The Blue Angels Celebrate Their 70th Anniversary
One of the many spectacular events that took place during Super Bowl 50 last month was the flyover by the world-famous Blue Angels. Following the singing of the national anthem by Lady Gaga, the six Blue Angels jets in their signature Delta formation flew over Levi’s Stadium with an amazing 70,000 spectators.
The Blue Angels is the name of the United States Navy Flight Demonstration Squadron and this year marks the team’s 70th anniversary. This elite group was established in 1946 and according to the Blue Angels website, their mission is “to showcase the pride and professionalism of the United States Navy and Marine Corps by inspiring a culture of excellence and service to country through flight demonstrations and community outreach.” The Blue Angels moniker was chosen by one of the original team members who saw New York City’s legendary Blue Angels night club mentioned in the New Yorker Magazine.
Who are the Blue Angels pilots?
The Blue Angels pilots are active duty Navy or Marine Corps tactical jet pilots who have completed a minimum of 1,250 flight hours. To be a Blue Angel, a pilot must go through an application and interview process and receive a unanimous vote from the current Blue Angel team members. Sixteen officers serve with the Blue Angels. It is a voluntary position; the members do not get paid. Officers typically serve two to three years, and each year the team selects two support officers, three tactical jet pilots, and one Marine Corps C-130 pilot to replace the departing team members.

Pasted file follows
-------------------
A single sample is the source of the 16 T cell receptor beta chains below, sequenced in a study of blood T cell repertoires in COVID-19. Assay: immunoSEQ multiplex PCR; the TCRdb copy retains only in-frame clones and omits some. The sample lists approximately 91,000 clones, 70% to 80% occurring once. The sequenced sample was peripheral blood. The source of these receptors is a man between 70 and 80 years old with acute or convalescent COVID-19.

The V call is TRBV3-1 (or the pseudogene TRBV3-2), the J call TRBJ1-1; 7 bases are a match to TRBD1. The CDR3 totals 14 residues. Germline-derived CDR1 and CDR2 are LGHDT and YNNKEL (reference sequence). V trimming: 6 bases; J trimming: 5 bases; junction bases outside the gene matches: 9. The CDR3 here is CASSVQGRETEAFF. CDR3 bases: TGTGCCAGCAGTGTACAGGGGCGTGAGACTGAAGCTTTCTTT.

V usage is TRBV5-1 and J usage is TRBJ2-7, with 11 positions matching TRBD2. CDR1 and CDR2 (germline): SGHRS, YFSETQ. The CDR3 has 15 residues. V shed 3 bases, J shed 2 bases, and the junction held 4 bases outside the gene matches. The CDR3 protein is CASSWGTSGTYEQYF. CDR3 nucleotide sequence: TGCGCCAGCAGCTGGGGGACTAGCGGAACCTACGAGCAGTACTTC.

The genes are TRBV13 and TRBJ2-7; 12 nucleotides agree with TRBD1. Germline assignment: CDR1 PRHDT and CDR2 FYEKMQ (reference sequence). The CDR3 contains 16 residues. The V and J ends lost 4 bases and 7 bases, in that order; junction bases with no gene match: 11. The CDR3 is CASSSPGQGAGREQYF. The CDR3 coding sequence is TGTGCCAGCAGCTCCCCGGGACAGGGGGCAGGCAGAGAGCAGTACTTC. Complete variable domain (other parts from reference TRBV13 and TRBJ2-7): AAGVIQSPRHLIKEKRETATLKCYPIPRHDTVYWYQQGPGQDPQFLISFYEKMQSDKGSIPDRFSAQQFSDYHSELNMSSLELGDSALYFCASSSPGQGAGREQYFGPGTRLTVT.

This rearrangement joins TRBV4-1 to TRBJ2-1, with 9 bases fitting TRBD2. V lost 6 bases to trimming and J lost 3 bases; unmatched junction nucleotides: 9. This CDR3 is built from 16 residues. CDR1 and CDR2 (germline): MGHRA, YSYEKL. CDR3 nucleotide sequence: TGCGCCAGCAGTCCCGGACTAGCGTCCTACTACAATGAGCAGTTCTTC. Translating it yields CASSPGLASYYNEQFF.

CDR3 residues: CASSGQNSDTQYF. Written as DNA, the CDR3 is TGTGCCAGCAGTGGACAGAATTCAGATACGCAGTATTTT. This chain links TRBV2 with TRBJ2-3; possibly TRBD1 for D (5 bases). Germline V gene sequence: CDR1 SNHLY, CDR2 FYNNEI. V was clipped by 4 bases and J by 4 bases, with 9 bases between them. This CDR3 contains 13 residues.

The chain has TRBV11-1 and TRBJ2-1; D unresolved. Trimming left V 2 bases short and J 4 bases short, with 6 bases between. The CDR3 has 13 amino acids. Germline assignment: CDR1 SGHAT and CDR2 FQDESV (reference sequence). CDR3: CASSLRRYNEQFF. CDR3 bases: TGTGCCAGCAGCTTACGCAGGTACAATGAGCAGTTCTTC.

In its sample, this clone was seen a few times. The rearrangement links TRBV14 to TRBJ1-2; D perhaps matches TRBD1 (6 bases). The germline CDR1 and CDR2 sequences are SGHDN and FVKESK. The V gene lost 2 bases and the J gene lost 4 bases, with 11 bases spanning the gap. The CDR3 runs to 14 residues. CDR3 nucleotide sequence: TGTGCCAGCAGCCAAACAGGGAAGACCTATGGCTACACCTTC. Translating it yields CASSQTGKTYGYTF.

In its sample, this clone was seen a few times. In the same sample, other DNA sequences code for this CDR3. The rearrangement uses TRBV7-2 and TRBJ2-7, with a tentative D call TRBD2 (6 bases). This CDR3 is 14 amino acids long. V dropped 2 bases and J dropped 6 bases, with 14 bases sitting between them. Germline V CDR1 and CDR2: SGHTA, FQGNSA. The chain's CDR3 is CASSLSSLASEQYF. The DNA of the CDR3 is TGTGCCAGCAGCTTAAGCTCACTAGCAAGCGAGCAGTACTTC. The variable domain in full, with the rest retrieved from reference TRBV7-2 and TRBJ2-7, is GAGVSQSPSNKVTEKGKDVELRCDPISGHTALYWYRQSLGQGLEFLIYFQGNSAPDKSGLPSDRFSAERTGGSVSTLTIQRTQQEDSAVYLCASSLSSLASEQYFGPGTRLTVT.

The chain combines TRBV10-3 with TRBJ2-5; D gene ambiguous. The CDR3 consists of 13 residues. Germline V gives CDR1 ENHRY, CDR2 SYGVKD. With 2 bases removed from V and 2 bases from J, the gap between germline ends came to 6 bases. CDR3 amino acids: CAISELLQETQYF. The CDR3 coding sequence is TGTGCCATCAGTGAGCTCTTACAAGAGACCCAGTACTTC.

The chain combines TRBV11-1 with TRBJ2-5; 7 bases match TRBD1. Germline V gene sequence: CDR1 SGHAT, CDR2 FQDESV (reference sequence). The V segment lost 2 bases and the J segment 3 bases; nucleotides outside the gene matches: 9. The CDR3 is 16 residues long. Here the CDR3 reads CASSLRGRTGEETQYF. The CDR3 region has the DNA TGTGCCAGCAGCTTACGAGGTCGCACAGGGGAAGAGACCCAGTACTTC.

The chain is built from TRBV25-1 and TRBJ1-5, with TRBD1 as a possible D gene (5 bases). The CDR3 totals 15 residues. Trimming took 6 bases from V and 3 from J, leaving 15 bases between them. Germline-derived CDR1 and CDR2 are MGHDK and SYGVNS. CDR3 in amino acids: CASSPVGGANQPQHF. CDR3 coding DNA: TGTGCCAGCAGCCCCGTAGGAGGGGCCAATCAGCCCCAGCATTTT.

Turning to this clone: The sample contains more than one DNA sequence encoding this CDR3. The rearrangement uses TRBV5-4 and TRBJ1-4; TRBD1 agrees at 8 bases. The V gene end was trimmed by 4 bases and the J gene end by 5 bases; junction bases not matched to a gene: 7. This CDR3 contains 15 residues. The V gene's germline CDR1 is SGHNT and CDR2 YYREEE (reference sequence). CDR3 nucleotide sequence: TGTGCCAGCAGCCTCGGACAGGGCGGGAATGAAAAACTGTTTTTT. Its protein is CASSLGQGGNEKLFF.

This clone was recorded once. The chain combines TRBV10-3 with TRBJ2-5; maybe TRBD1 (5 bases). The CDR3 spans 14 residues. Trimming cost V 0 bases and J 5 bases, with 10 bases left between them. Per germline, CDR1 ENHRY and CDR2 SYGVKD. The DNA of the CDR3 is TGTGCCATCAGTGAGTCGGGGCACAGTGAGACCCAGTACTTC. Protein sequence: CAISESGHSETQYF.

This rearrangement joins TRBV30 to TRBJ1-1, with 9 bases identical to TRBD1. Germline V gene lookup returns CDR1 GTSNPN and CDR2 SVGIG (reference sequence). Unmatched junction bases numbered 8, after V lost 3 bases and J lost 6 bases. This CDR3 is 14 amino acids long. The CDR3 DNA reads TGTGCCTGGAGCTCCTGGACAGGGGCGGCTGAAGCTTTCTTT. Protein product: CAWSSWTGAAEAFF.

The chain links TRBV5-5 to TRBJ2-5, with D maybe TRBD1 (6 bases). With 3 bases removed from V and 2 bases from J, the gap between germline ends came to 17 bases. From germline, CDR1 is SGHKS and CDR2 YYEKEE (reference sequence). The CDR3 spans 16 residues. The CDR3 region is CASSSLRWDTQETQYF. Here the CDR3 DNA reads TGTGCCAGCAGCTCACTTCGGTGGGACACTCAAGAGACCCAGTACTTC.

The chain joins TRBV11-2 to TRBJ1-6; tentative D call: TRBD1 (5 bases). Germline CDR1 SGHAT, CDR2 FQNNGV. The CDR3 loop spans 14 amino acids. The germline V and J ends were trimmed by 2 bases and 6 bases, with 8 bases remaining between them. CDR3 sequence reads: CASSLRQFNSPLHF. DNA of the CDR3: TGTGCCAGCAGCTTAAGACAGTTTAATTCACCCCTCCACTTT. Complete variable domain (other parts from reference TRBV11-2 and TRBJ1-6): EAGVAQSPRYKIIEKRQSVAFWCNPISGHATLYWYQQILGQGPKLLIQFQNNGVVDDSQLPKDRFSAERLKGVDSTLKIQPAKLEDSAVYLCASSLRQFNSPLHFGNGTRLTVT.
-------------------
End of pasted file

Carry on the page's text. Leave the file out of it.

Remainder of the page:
What do they fly?
Over the years, the Blue Angels have used 10 different types of aircraft. Today, the Blue Angels fly the Boeing F/A-18 Hornet (modified) and the Lockheed Martin C-130 Hercules. All the jets are painted in the official colors of the United States Navy.
What happens during an air show?
The Blue Angels perform a variety of challenging, precision-demanding maneuvers that involve turns, spins, and extreme speed up to 700 mph. Some maneuvers include the vertical roll, sneak pass, Delta formation, and the iconic Diamond formation. For an incredible 360° cockpit view of the Diamond formation from the slot position—and to see how the jets are just inches away from each other—view this video from USA TODAY.
Since their inception, the Blue Angels have performed for more than 484 million people. To experience the Blue Angels in person, see the 2016 show schedule and find an air show near you.